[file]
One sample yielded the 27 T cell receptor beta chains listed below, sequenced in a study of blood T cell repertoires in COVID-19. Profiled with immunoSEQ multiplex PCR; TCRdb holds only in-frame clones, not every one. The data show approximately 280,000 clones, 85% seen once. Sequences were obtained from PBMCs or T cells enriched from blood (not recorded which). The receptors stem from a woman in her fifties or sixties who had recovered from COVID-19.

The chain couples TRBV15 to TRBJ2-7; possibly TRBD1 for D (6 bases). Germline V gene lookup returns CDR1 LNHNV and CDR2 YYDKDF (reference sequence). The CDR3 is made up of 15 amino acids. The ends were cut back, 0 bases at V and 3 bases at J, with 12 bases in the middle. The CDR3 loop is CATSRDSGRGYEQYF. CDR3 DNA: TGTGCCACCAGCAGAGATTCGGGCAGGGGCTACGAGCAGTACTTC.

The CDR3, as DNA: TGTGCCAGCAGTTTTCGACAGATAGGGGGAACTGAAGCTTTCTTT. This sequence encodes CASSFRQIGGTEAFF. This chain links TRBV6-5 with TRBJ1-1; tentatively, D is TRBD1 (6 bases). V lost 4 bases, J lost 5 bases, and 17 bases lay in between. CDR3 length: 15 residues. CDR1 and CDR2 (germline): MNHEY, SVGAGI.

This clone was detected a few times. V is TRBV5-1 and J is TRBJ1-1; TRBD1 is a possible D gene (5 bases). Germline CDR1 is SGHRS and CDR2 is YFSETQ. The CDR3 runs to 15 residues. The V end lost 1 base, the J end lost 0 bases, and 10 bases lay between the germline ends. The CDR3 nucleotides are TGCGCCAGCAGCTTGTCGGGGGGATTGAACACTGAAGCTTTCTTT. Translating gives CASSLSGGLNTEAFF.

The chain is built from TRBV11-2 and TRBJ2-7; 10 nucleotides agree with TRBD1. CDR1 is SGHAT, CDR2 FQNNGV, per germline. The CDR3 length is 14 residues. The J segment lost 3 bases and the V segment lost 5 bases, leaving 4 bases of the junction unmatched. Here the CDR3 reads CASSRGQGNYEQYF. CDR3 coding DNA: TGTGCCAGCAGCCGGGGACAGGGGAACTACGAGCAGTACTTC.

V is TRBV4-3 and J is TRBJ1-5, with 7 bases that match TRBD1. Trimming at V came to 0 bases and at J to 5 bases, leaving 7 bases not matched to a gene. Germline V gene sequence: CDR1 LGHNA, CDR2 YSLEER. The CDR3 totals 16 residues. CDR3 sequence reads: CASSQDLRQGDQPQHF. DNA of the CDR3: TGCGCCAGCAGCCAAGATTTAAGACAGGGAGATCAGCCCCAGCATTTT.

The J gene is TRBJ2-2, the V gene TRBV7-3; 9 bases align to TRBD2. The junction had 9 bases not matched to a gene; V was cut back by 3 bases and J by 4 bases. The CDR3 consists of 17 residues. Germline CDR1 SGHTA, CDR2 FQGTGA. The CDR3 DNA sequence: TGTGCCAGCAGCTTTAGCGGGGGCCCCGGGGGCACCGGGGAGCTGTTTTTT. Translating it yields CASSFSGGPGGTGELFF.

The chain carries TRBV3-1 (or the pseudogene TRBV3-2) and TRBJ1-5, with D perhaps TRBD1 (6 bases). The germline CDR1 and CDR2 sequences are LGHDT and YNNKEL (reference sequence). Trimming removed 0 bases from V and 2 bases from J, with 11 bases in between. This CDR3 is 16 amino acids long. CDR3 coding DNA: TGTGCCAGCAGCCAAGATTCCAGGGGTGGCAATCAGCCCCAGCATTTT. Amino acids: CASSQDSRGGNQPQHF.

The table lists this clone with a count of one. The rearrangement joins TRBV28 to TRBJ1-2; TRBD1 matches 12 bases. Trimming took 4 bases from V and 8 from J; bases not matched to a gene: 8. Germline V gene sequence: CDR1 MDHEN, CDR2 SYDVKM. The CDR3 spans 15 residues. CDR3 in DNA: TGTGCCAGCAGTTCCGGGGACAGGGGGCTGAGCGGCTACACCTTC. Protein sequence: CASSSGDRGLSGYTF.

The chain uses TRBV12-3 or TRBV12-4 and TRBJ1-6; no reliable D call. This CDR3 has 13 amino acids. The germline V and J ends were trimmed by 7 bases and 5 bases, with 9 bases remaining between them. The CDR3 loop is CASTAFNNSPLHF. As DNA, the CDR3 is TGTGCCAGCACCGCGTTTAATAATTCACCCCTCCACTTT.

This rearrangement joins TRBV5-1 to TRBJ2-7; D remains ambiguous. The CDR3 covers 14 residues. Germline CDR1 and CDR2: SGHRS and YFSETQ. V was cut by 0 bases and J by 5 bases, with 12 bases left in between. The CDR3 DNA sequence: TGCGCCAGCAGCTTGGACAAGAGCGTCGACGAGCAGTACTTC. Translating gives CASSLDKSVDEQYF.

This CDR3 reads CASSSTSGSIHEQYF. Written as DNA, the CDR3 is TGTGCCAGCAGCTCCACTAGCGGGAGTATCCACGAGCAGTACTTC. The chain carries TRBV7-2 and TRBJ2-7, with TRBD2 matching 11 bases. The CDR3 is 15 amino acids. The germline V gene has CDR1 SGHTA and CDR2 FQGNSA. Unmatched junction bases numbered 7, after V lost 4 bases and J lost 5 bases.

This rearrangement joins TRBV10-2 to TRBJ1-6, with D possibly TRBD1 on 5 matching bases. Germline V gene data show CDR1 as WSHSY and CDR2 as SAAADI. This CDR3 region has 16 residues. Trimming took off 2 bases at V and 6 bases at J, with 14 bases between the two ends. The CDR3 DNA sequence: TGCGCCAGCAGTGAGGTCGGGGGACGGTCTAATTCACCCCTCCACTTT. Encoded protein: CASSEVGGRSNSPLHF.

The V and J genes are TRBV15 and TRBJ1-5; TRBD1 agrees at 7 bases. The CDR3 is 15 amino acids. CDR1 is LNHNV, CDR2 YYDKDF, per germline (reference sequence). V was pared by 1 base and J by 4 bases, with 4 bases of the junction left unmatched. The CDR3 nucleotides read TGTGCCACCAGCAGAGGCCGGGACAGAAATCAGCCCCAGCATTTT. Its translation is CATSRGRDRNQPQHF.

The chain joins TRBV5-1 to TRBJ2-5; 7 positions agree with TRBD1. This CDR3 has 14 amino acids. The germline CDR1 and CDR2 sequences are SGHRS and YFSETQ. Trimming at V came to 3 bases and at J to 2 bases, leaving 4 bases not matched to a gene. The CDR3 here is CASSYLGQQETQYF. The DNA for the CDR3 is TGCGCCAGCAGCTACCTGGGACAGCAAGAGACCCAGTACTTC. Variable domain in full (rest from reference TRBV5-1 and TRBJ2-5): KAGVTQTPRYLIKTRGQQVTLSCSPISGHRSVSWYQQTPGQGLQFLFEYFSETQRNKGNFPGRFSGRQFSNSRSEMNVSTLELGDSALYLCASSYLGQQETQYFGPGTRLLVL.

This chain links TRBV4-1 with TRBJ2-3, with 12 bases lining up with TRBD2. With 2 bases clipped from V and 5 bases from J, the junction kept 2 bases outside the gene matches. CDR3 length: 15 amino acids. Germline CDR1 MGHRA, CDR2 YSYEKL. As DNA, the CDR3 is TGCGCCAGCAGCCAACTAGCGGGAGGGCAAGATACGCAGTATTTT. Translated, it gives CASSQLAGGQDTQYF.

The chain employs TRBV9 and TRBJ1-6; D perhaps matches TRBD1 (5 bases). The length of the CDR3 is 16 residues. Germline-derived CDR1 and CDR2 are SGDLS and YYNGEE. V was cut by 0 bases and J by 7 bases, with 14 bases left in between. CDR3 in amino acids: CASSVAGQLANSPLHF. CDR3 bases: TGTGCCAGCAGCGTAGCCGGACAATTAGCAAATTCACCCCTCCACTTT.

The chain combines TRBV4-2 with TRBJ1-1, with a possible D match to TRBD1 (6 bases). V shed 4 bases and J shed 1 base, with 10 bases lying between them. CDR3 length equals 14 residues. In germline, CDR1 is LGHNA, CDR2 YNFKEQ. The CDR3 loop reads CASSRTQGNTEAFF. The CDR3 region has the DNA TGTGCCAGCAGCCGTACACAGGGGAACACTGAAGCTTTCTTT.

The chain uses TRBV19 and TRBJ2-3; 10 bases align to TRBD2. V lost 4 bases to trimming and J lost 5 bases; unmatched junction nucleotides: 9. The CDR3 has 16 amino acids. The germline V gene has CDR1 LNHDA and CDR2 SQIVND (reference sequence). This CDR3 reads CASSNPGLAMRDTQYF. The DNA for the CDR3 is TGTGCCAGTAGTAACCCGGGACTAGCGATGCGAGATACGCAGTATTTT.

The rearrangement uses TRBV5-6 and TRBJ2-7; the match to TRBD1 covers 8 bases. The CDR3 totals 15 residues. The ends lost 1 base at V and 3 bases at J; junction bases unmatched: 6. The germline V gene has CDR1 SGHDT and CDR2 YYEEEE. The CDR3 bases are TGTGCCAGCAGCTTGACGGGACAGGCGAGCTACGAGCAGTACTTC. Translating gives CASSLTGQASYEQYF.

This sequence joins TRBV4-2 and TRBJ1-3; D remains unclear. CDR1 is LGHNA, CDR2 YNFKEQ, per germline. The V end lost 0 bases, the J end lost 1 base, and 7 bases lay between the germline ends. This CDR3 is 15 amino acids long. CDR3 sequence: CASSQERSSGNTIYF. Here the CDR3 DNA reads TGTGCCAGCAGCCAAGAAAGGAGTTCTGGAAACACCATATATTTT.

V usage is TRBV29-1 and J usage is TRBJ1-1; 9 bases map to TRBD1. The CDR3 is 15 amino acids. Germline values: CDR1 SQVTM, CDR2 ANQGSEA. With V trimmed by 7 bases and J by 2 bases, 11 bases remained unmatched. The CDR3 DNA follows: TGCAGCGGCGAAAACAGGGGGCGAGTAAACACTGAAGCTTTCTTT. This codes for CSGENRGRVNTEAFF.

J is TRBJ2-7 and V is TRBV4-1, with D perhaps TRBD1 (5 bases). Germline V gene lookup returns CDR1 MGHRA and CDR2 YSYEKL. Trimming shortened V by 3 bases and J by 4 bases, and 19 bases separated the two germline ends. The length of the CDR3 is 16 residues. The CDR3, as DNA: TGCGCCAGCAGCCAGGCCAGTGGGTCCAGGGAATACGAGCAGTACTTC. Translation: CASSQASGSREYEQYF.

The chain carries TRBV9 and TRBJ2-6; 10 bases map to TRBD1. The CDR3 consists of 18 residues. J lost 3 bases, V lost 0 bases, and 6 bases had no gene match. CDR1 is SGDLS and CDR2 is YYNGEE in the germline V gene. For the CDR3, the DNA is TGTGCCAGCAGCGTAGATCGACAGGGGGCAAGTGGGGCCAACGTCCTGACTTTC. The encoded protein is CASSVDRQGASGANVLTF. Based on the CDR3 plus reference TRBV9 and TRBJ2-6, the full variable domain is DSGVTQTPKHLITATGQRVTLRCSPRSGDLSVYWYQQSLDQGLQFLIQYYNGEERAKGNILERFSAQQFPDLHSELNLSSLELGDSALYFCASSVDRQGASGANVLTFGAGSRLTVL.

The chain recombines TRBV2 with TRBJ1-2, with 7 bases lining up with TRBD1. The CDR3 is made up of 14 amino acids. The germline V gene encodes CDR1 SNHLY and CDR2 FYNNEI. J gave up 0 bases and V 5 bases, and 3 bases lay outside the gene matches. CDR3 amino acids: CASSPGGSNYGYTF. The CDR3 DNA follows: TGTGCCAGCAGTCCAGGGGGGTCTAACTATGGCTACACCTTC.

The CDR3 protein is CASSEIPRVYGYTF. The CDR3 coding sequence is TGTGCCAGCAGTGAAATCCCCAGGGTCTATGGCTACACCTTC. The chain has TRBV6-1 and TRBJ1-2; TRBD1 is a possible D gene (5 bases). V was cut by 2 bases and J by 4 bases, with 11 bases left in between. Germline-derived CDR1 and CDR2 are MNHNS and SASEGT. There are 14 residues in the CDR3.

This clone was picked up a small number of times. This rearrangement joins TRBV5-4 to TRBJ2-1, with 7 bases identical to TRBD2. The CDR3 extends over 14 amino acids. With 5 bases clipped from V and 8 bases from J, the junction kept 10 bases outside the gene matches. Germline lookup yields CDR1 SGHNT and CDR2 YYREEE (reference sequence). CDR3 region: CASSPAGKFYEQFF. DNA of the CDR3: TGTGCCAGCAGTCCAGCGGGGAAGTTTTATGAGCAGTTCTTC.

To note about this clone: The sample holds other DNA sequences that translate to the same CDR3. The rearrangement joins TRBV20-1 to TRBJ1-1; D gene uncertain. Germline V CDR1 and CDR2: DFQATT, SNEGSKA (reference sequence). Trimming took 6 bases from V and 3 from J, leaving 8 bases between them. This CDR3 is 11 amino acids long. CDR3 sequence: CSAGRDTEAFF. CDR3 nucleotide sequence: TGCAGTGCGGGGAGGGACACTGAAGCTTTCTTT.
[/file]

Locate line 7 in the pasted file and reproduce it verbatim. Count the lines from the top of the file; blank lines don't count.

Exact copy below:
The J gene is TRBJ2-2, the V gene TRBV7-3; 9 bases align to TRBD2. The junction had 9 bases not matched to a gene; V was cut back by 3 bases and J by 4 bases. The CDR3 consists of 17 residues. Germline CDR1 SGHTA, CDR2 FQGTGA. The CDR3 DNA sequence: TGTGCCAGCAGCTTTAGCGGGGGCCCCGGGGGCACCGGGGAGCTGTTTTTT. Translating it yields CASSFSGGPGGTGELFF.